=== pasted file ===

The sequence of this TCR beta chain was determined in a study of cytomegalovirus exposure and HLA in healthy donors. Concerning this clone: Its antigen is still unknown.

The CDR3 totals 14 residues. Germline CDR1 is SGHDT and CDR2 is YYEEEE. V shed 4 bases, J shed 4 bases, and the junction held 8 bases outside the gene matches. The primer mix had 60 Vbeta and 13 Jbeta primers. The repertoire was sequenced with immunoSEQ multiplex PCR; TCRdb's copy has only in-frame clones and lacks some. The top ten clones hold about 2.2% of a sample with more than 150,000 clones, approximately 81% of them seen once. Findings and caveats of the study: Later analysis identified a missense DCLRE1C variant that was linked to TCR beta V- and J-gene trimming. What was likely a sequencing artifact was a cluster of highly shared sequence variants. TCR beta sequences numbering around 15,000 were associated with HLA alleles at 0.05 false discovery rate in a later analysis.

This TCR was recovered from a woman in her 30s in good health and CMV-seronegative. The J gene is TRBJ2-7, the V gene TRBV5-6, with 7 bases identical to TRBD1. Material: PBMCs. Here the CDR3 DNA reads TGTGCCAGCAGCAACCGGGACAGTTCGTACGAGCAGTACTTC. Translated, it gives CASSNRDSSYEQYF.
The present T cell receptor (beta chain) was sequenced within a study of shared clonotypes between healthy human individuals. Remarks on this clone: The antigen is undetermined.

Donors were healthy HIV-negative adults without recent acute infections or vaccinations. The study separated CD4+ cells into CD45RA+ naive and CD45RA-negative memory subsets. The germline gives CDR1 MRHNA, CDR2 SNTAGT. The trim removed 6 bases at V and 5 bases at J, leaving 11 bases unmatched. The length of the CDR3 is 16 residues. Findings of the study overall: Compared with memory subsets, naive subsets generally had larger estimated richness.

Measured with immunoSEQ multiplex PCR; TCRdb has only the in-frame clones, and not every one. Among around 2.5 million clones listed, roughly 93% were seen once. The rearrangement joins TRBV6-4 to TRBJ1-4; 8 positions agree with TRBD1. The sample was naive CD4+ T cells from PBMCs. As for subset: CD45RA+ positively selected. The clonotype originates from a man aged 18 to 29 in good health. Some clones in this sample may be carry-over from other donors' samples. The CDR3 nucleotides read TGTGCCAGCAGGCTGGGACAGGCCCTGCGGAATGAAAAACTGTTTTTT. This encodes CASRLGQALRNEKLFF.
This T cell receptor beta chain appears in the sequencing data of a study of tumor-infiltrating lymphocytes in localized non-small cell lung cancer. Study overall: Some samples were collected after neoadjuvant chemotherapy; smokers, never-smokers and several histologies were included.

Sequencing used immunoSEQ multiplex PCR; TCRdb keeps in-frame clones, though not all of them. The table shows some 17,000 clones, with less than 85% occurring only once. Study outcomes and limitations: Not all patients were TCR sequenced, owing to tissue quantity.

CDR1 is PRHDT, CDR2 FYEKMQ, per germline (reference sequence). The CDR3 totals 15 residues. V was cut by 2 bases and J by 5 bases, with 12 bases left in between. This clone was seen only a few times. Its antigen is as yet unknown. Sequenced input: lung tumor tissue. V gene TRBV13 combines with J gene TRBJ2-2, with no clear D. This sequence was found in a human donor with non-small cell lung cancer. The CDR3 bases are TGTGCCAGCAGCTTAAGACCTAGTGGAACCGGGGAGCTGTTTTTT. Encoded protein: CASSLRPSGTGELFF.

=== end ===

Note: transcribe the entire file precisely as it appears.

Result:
The sequence of this TCR beta chain was determined in a study of cytomegalovirus exposure and HLA in healthy donors. Concerning this clone: Its antigen is still unknown.

The CDR3 totals 14 residues. Germline CDR1 is SGHDT and CDR2 is YYEEEE. V shed 4 bases, J shed 4 bases, and the junction held 8 bases outside the gene matches. The primer mix had 60 Vbeta and 13 Jbeta primers. The repertoire was sequenced with immunoSEQ multiplex PCR; TCRdb's copy has only in-frame clones and lacks some. The top ten clones hold about 2.2% of a sample with more than 150,000 clones, approximately 81% of them seen once. Findings and caveats of the study: Later analysis identified a missense DCLRE1C variant that was linked to TCR beta V- and J-gene trimming. What was likely a sequencing artifact was a cluster of highly shared sequence variants. TCR beta sequences numbering around 15,000 were associated with HLA alleles at 0.05 false discovery rate in a later analysis.

This TCR was recovered from a woman in her 30s in good health and CMV-seronegative. The J gene is TRBJ2-7, the V gene TRBV5-6, with 7 bases identical to TRBD1. Material: PBMCs. Here the CDR3 DNA reads TGTGCCAGCAGCAACCGGGACAGTTCGTACGAGCAGTACTTC. Translated, it gives CASSNRDSSYEQYF.
The present T cell receptor (beta chain) was sequenced within a study of shared clonotypes between healthy human individuals. Remarks on this clone: The antigen is undetermined.

Donors were healthy HIV-negative adults without recent acute infections or vaccinations. The study separated CD4+ cells into CD45RA+ naive and CD45RA-negative memory subsets. The germline gives CDR1 MRHNA, CDR2 SNTAGT. The trim removed 6 bases at V and 5 bases at J, leaving 11 bases unmatched. The length of the CDR3 is 16 residues. Findings of the study overall: Compared with memory subsets, naive subsets generally had larger estimated richness.

Measured with immunoSEQ multiplex PCR; TCRdb has only the in-frame clones, and not every one. Among around 2.5 million clones listed, roughly 93% were seen once. The rearrangement joins TRBV6-4 to TRBJ1-4; 8 positions agree with TRBD1. The sample was naive CD4+ T cells from PBMCs. As for subset: CD45RA+ positively selected. The clonotype originates from a man aged 18 to 29 in good health. Some clones in this sample may be carry-over from other donors' samples. The CDR3 nucleotides read TGTGCCAGCAGGCTGGGACAGGCCCTGCGGAATGAAAAACTGTTTTTT. This encodes CASRLGQALRNEKLFF.
This T cell receptor beta chain appears in the sequencing data of a study of tumor-infiltrating lymphocytes in localized non-small cell lung cancer. Study overall: Some samples were collected after neoadjuvant chemotherapy; smokers, never-smokers and several histologies were included.

Sequencing used immunoSEQ multiplex PCR; TCRdb keeps in-frame clones, though not all of them. The table shows some 17,000 clones, with less than 85% occurring only once. Study outcomes and limitations: Not all patients were TCR sequenced, owing to tissue quantity.

CDR1 is PRHDT, CDR2 FYEKMQ, per germline (reference sequence). The CDR3 totals 15 residues. V was cut by 2 bases and J by 5 bases, with 12 bases left in between. This clone was seen only a few times. Its antigen is as yet unknown. Sequenced input: lung tumor tissue. V gene TRBV13 combines with J gene TRBJ2-2, with no clear D. This sequence was found in a human donor with non-small cell lung cancer. The CDR3 bases are TGTGCCAGCAGCTTAAGACCTAGTGGAACCGGGGAGCTGTTTTTT. Encoded protein: CASSLRPSGTGELFF.